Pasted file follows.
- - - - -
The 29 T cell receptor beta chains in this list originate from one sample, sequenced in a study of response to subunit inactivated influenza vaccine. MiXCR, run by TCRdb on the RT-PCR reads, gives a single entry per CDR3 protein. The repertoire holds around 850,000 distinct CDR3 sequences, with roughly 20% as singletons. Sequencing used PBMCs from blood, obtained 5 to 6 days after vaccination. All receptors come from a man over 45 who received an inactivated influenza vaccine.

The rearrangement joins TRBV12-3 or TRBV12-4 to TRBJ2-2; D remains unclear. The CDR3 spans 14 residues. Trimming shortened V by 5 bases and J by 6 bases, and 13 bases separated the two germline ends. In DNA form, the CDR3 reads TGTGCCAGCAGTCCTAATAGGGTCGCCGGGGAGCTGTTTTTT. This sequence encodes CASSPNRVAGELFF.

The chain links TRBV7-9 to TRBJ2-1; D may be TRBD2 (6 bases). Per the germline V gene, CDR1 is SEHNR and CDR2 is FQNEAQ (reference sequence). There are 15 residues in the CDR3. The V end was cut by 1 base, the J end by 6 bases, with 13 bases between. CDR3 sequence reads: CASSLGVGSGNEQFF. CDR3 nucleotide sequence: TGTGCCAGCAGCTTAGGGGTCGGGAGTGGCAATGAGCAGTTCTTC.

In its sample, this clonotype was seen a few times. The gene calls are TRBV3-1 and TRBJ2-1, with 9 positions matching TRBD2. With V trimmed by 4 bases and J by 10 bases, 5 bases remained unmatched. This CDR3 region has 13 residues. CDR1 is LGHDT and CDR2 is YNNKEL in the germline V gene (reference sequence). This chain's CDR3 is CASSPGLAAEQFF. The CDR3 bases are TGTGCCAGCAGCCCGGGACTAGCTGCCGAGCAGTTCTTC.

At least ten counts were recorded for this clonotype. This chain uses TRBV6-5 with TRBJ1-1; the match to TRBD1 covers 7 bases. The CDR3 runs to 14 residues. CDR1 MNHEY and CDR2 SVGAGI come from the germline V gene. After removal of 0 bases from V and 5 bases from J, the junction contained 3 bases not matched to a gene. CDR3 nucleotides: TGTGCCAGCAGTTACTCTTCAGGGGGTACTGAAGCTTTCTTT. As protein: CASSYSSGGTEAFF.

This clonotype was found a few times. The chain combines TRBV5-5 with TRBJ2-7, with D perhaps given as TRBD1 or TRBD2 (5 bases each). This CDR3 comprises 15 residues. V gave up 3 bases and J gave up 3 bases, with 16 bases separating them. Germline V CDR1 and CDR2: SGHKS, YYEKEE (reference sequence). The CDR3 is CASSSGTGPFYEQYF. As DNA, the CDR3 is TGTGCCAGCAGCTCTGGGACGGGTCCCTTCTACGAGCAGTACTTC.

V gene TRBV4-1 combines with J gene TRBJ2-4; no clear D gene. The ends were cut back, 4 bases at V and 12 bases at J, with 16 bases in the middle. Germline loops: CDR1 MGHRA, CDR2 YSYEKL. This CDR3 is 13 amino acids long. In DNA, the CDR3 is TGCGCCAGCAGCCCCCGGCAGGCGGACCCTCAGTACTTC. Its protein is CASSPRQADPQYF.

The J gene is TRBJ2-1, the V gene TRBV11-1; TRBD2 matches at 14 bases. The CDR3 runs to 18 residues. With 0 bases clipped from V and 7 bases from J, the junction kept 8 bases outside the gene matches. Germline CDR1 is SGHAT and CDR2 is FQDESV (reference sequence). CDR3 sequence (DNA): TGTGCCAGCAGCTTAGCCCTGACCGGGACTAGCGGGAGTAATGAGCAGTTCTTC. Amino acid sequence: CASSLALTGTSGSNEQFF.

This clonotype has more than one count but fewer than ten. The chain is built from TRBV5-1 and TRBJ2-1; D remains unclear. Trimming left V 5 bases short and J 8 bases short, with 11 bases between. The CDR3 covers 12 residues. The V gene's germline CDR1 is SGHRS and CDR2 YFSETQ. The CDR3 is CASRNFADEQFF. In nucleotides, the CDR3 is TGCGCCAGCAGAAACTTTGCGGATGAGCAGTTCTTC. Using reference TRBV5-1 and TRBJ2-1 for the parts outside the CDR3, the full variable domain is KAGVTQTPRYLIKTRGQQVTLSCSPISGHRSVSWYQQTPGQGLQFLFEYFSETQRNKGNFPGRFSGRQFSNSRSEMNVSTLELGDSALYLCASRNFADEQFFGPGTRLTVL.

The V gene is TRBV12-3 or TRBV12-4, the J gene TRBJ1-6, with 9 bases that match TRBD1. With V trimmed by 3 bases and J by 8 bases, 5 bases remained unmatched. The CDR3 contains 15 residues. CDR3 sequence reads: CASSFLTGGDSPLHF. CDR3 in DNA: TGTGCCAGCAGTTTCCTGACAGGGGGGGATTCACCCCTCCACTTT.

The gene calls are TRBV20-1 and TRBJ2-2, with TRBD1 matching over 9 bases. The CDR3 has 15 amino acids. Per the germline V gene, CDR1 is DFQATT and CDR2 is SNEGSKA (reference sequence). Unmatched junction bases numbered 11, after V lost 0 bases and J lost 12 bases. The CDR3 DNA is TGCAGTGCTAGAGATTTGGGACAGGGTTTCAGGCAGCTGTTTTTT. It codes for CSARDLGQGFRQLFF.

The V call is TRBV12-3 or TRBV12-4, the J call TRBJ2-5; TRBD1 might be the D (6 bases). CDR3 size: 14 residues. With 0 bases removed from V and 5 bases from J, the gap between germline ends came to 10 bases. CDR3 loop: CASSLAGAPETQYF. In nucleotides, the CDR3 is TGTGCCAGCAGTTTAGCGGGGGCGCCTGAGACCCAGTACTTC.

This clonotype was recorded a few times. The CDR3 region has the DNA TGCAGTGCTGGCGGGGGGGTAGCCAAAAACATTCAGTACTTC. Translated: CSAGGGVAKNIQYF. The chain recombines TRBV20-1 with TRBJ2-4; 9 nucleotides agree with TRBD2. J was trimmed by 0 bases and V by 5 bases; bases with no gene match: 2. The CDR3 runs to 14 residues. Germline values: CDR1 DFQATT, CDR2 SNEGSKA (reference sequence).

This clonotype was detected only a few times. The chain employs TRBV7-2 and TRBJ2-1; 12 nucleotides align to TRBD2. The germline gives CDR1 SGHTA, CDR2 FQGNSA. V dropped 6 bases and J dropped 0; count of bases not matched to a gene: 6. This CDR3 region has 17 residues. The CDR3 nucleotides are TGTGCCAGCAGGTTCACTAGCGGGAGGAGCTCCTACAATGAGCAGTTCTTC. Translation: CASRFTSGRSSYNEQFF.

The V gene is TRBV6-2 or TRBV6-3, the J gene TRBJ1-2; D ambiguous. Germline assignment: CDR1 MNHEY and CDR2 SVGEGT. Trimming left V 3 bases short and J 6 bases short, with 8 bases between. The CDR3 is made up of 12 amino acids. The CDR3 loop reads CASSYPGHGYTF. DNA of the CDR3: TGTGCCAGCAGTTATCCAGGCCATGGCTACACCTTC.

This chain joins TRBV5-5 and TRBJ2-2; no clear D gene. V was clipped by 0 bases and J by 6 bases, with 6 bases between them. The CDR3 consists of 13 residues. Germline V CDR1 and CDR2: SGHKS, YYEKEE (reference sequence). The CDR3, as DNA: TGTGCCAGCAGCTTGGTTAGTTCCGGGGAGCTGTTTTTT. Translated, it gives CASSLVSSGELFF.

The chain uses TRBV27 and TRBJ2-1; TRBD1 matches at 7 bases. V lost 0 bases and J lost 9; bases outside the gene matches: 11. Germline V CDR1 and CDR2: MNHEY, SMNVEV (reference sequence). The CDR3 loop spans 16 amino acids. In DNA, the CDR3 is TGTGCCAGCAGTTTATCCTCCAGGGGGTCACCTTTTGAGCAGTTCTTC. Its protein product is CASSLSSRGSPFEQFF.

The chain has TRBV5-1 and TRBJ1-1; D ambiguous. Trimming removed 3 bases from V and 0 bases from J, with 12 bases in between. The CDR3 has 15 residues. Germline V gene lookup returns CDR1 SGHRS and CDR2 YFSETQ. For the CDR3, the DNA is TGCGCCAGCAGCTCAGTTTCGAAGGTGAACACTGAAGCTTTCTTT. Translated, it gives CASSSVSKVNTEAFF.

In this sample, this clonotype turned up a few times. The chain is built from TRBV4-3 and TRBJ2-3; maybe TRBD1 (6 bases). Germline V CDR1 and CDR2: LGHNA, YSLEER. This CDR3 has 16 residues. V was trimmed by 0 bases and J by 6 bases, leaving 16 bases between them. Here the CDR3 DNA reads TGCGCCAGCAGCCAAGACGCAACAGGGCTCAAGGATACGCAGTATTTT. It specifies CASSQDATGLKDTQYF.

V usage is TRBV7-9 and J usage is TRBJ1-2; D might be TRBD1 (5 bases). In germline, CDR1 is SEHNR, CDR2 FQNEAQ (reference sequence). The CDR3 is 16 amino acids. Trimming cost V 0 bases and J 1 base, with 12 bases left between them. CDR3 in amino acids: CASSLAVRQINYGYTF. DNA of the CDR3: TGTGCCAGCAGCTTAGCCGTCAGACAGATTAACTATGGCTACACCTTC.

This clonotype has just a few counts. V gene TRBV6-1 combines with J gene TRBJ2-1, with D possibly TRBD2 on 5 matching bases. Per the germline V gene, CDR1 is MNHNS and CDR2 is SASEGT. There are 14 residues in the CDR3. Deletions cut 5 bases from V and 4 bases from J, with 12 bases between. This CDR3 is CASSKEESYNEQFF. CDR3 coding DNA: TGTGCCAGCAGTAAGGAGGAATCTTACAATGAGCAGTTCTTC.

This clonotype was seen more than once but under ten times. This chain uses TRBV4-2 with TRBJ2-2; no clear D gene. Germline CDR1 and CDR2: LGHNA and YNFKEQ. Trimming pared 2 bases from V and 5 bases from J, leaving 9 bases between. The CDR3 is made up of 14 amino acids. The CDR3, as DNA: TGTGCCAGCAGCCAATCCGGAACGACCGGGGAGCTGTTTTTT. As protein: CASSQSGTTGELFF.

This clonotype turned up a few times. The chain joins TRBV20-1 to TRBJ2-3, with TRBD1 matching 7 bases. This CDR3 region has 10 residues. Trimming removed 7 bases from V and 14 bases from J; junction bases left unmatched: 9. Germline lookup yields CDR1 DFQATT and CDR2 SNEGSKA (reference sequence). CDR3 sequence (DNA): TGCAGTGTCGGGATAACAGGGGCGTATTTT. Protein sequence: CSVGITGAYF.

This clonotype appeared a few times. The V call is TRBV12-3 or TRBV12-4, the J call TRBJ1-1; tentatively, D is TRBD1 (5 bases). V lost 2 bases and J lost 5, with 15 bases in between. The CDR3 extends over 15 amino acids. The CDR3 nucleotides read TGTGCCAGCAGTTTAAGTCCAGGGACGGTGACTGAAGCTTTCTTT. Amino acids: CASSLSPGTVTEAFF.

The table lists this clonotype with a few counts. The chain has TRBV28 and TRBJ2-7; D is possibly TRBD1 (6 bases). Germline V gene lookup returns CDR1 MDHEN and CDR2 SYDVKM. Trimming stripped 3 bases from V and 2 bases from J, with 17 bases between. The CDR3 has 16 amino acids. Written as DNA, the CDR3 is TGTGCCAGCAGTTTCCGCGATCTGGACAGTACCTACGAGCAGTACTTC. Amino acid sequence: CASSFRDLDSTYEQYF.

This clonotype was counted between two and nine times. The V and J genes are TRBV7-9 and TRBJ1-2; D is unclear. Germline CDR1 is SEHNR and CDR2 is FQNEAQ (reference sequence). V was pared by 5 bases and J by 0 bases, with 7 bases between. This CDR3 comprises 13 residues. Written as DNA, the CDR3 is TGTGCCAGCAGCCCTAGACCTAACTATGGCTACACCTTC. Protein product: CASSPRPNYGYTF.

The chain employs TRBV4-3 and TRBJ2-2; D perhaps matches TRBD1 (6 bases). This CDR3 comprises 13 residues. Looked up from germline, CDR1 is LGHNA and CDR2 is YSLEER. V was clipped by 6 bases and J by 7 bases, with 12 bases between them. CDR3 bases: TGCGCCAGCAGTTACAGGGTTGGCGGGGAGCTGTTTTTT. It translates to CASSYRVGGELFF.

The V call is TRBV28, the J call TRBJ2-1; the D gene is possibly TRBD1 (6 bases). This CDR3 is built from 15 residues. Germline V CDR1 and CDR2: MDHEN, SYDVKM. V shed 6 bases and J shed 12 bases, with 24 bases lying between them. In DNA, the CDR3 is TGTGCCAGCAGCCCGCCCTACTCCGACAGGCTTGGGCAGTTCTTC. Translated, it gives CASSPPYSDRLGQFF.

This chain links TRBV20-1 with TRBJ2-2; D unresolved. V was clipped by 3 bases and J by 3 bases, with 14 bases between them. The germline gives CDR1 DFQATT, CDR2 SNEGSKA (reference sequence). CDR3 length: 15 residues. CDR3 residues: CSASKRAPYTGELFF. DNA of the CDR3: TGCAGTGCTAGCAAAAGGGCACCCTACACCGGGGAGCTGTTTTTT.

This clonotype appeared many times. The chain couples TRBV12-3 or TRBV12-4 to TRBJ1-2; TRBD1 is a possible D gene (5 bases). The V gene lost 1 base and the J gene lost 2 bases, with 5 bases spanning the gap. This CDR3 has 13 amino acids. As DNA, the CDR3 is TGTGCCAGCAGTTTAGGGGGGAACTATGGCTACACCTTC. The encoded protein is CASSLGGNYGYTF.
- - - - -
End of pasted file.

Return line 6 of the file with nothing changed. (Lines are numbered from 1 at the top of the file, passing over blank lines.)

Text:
This clonotype was found a few times. The chain combines TRBV5-5 with TRBJ2-7, with D perhaps given as TRBD1 or TRBD2 (5 bases each). This CDR3 comprises 15 residues. V gave up 3 bases and J gave up 3 bases, with 16 bases separating them. Germline V CDR1 and CDR2: SGHKS, YYEKEE (reference sequence). The CDR3 is CASSSGTGPFYEQYF. As DNA, the CDR3 is TGTGCCAGCAGCTCTGGGACGGGTCCCTTCTACGAGCAGTACTTC.